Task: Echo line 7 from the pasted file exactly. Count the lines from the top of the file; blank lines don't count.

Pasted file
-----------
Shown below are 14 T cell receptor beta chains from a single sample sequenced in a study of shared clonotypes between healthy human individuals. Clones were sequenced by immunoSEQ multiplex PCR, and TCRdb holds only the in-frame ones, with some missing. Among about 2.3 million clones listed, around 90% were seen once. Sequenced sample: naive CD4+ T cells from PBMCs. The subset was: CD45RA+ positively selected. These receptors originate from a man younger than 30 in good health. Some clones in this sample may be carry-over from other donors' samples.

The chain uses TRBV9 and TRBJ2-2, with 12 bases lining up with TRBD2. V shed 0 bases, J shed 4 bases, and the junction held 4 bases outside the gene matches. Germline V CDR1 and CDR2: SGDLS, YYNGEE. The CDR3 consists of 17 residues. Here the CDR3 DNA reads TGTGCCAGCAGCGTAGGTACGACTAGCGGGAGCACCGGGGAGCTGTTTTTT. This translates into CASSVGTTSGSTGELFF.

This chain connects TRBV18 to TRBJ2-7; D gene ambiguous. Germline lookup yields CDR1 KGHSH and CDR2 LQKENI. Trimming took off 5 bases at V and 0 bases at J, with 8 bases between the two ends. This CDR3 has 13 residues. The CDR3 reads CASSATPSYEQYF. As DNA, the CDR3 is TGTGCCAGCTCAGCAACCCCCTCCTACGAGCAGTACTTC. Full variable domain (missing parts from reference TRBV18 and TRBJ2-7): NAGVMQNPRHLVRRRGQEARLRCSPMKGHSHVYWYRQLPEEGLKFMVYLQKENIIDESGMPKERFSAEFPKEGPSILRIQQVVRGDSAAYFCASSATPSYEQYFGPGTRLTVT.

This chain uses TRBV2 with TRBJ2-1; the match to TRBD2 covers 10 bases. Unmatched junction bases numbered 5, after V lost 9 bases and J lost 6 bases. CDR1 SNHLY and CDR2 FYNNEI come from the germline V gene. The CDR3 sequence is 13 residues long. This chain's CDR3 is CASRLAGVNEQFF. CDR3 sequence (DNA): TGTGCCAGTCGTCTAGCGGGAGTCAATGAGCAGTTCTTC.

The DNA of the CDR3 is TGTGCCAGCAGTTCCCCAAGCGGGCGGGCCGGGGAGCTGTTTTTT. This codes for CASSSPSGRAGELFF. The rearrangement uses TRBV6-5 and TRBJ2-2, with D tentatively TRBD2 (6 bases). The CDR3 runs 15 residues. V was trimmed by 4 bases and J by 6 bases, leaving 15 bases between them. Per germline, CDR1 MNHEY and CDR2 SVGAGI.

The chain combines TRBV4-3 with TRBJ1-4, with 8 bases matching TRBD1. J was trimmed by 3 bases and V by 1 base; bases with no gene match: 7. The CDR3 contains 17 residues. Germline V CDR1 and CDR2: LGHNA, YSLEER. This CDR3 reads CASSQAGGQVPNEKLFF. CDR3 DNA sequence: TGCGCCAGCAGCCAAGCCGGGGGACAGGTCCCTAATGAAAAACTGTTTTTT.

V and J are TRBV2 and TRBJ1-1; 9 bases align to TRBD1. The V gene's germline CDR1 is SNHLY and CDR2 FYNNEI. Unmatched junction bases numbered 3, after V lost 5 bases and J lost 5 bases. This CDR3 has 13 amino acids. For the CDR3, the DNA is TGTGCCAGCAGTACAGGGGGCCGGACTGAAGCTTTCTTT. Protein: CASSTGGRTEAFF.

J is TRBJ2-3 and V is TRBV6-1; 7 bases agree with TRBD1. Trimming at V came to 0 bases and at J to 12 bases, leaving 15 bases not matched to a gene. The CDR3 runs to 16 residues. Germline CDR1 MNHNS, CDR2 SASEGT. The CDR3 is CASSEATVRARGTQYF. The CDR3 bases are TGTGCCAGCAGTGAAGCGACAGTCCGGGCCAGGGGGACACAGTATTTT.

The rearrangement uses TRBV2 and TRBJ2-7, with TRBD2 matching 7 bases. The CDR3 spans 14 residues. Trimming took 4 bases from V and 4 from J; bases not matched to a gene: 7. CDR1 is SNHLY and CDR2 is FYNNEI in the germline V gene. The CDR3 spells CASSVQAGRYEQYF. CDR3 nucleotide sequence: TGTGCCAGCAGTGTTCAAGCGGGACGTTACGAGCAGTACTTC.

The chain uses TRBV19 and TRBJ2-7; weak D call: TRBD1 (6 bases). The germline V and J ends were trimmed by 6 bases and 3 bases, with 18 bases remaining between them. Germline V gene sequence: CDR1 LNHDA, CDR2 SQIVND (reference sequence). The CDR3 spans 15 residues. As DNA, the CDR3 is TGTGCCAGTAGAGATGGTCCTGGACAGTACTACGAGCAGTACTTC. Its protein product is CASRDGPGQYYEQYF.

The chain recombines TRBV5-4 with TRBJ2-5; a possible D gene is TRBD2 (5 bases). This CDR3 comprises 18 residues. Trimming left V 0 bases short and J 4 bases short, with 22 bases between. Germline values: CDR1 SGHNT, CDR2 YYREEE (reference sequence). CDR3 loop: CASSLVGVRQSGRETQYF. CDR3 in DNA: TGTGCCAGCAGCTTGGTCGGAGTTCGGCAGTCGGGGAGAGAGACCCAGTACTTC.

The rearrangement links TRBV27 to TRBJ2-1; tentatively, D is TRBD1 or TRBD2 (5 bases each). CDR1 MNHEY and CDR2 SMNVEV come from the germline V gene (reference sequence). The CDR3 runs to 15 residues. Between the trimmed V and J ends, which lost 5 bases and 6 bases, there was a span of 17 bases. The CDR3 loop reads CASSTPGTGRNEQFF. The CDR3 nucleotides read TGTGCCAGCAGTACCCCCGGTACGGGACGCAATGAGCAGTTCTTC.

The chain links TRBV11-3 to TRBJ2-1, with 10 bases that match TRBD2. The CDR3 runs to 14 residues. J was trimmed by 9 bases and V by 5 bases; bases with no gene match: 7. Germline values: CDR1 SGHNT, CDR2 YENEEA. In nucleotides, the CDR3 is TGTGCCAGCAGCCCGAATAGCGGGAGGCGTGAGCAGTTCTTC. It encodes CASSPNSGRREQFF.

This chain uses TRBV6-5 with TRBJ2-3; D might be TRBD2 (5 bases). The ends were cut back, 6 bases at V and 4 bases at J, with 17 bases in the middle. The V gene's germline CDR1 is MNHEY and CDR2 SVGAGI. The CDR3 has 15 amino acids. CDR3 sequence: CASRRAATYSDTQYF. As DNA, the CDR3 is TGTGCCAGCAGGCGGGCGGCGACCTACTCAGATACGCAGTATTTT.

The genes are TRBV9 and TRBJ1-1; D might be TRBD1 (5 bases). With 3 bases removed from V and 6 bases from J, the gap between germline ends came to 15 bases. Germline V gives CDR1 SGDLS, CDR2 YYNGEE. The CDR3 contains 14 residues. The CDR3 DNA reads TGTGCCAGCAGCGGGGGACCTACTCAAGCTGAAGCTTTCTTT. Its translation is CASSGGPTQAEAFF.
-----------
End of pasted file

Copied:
V and J are TRBV2 and TRBJ1-1; 9 bases align to TRBD1. The V gene's germline CDR1 is SNHLY and CDR2 FYNNEI. Unmatched junction bases numbered 3, after V lost 5 bases and J lost 5 bases. This CDR3 has 13 amino acids. For the CDR3, the DNA is TGTGCCAGCAGTACAGGGGGCCGGACTGAAGCTTTCTTT. Protein: CASSTGGRTEAFF.